The title of this latest DC Animated offering is a little misleading. At first glance, I assumed it would be a feature-length film, revolving around Constantine. Instead, it’s a series of shorts, which they call the DC Showcase. Constantine: The House of Mystery is just one of them, followed by three others, all standalones.
This new story arc is being released in honor of the 40th anniversary of The Rocketeer. Wait—40 years? That can’t be right! Didn’t it come out in 1991?
The story explored in this issue of Jim Henson’s The Storyteller is a bit different from the previous one—as well as from the original series. The tale is set in a relatively modern setting, seemingly around the 20th century. Does that make it any less of a folktale, or any less worthy to be included in this collection? Not at all. It’s just as magical, just as timeless, and just as engaging as The Storyteller’s usual fare. It also may or may not have made me cry.
At Last the Light is a gothic horror comic set in 19th century Edinburgh. If you’re me, that’s pretty much all you’ll need to be sold on this comic. Most of you are not me, however, so I’ll have to elaborate a bit more.
It’s difficult to review any animated Batman series without comparing it to Batman: The Animated Series. The early '90s series has now become, essentially, the gold standard for animated Batman fare. The creators of The Batman, which ran a little over a decade later, from 2004 to 2008, were well aware of this. So, they made it their goal to set their series apart from TAS as much as possible.
Things are heating up in Stellar City, dear reader, as our intrepid police detectives, Sawse and Trustah, continue their downward trudge into the heart of the city’s underworld—or if not the heart, at least a kidney. There’s a whole lot of underworld to cover in Stellar City, and the triple homicide they’re investigating is fairly low on the police force’s priority list. Which may just mean it’s the key to everything.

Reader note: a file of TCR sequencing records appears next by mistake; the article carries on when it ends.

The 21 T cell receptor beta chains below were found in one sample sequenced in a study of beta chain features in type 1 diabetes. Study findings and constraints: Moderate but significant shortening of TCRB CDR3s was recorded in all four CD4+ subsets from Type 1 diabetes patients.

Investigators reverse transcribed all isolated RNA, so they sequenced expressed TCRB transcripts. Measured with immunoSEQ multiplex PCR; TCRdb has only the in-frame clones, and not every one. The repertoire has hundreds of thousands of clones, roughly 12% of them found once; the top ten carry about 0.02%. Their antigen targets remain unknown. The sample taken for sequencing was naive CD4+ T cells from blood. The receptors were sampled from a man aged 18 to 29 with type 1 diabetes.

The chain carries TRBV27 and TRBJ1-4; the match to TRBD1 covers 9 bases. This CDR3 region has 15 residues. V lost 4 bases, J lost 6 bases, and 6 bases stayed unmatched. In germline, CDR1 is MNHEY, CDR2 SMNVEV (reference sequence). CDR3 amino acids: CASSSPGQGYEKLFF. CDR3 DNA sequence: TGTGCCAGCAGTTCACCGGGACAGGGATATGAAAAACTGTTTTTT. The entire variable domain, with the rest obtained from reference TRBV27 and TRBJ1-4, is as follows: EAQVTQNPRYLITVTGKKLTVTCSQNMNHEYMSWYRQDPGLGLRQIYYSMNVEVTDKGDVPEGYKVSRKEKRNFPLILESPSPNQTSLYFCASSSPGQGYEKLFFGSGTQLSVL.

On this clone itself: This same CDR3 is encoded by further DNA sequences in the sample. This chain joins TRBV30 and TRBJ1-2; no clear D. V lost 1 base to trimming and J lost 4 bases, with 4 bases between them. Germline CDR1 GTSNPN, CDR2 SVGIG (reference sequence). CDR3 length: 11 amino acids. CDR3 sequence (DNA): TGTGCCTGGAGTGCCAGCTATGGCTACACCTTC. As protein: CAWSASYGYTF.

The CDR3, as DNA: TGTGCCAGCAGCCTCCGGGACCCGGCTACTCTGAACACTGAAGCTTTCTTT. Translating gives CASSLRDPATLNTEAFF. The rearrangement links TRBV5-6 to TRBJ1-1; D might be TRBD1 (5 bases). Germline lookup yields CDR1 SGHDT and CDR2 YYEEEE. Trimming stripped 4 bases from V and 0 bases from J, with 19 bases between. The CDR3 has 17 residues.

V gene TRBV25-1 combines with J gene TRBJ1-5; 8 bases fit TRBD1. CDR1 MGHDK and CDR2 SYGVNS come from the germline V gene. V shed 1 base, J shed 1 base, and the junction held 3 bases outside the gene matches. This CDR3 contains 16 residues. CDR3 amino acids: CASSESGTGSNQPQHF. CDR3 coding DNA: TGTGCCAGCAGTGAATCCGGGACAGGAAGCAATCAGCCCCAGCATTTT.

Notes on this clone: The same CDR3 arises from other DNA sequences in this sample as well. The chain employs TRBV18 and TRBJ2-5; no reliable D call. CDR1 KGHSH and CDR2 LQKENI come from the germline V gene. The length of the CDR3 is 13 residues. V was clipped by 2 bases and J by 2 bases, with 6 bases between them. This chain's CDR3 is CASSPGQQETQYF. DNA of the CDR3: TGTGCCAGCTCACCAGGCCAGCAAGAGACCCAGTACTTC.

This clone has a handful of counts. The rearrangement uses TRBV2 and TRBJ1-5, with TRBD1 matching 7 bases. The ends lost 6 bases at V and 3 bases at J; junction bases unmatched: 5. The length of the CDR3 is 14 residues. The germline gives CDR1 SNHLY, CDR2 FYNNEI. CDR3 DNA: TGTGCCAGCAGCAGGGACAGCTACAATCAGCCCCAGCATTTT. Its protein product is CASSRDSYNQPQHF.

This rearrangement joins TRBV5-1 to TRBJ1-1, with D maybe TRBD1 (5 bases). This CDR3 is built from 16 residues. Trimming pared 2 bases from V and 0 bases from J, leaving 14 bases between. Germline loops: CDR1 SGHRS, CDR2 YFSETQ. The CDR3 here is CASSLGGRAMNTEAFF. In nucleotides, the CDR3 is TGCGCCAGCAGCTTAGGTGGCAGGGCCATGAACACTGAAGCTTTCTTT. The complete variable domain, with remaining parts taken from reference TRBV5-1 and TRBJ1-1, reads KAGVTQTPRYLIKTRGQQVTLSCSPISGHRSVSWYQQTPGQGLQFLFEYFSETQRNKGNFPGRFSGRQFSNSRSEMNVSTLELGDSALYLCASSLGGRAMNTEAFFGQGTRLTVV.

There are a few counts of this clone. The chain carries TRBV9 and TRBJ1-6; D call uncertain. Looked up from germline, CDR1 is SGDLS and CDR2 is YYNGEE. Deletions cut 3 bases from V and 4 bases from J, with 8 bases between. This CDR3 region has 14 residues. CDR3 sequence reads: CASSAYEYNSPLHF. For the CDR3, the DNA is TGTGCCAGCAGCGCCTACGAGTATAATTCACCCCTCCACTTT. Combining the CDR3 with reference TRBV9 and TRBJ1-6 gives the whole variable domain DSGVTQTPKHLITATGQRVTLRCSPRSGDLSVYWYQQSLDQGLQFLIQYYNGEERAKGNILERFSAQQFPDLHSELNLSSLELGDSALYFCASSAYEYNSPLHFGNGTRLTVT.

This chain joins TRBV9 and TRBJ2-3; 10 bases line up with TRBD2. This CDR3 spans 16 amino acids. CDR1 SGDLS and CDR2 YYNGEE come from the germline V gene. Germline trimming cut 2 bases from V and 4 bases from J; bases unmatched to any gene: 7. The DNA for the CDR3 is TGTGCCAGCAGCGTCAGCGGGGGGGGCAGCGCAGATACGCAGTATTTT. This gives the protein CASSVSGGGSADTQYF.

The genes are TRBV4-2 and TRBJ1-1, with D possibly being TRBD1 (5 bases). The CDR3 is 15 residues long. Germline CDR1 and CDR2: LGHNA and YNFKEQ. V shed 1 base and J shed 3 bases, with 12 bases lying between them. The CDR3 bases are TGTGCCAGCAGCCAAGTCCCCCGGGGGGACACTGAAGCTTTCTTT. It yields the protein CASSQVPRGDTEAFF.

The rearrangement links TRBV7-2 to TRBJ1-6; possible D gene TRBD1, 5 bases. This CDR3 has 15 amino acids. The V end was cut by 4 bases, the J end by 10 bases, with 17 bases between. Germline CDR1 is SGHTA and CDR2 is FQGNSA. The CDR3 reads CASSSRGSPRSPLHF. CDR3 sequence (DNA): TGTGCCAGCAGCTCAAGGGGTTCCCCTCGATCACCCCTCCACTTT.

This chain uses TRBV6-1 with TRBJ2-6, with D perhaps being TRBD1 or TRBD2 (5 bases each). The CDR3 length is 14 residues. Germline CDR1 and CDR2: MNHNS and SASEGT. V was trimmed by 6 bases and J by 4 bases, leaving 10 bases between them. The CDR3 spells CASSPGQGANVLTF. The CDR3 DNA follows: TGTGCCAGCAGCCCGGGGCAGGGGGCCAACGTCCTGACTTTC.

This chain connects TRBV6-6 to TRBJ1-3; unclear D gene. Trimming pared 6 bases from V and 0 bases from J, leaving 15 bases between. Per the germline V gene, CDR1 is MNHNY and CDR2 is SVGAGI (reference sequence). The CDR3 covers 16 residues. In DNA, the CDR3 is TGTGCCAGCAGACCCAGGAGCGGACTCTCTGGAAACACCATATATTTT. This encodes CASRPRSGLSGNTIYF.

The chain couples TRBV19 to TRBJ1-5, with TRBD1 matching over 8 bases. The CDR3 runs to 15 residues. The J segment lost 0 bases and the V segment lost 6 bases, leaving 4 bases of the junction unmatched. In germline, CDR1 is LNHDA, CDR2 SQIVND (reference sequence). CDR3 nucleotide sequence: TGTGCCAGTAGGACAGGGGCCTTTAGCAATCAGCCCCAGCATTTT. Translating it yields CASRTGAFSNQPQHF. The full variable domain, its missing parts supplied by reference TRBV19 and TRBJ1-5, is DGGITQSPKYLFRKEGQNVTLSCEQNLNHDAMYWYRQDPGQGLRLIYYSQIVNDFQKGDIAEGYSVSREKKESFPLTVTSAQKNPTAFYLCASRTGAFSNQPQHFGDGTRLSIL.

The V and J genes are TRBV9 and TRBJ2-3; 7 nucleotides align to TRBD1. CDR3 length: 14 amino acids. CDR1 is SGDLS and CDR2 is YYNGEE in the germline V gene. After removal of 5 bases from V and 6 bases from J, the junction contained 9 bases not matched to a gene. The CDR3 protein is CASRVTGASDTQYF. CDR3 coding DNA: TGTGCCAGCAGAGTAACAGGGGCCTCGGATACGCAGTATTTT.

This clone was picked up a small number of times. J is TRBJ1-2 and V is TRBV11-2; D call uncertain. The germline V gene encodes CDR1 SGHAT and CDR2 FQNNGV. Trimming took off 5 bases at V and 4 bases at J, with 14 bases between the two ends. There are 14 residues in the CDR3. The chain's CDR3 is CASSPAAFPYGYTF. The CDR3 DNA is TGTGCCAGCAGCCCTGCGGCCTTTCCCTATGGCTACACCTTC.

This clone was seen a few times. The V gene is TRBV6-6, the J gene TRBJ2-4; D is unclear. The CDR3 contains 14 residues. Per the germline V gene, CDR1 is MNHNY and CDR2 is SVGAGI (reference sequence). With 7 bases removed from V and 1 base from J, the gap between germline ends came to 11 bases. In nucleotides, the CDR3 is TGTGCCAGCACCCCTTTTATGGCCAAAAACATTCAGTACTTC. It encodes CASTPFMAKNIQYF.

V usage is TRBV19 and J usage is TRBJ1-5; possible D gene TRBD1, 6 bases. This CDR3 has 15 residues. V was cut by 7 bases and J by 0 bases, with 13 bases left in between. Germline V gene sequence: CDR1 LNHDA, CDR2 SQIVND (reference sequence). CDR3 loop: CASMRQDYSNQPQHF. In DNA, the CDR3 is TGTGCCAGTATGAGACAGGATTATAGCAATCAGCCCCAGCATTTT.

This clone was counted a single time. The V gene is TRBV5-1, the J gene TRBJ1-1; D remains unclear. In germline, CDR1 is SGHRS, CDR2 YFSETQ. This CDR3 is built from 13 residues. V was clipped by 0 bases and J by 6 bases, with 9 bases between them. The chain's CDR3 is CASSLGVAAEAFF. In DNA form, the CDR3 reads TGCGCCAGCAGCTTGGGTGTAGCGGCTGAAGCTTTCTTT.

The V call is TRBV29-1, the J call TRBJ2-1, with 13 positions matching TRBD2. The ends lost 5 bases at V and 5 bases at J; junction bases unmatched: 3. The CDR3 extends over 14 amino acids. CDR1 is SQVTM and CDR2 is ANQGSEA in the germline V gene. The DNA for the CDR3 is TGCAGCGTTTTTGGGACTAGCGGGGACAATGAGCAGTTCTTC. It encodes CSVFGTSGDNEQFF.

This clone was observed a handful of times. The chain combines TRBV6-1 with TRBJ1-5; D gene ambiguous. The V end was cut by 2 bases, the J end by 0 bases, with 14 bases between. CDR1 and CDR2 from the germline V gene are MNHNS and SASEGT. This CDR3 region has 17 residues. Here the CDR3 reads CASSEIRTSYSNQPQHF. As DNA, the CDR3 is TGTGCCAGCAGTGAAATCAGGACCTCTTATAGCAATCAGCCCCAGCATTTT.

Jim Henson’s The Storyteller was a creative and captivating show that did all sorts of strange and wonderful things with fairytales from all different cultures. It put new twists on old tales—some familiar, some less so—and made them come alive as only the Jim Henson Company could. As a fan of all things Henson, as well as all types of folklore, the show was pretty much tailor-made for me. So, needless to say, I was very excited to read and review this new comic.
The more I learn about the characters in Clodagh, the more I want to know about them. In this world of magic and monsters, each of the main characters seems to have a dark and mysterious past, dealing with such things. Details of what brought any of them to this point are, heretofore, scarce, but then it’s only the second issue.
The Boston Metaphysical Society never disappoints. Madeleine Holly-Rosing seamlessly combines sci-fi with the supernatural to create adventures that are always fun and rarely expected. And Book of Demons is no exception.
This strange, but colorful, neo-noir adventure is reminiscent of L.A. Confidential. A columnist for a local gossip rag acts as our guide through a sordid and unfamiliar world, reporting on all the gory details of who’s getting arrested and who’s getting killed by whom—and how. Our story’s beginning even has the same catalyst as L.A. Confidential: the sudden arrest of the city’s major crime boss and the subsequent power vacuum it leaves in the criminal underworld.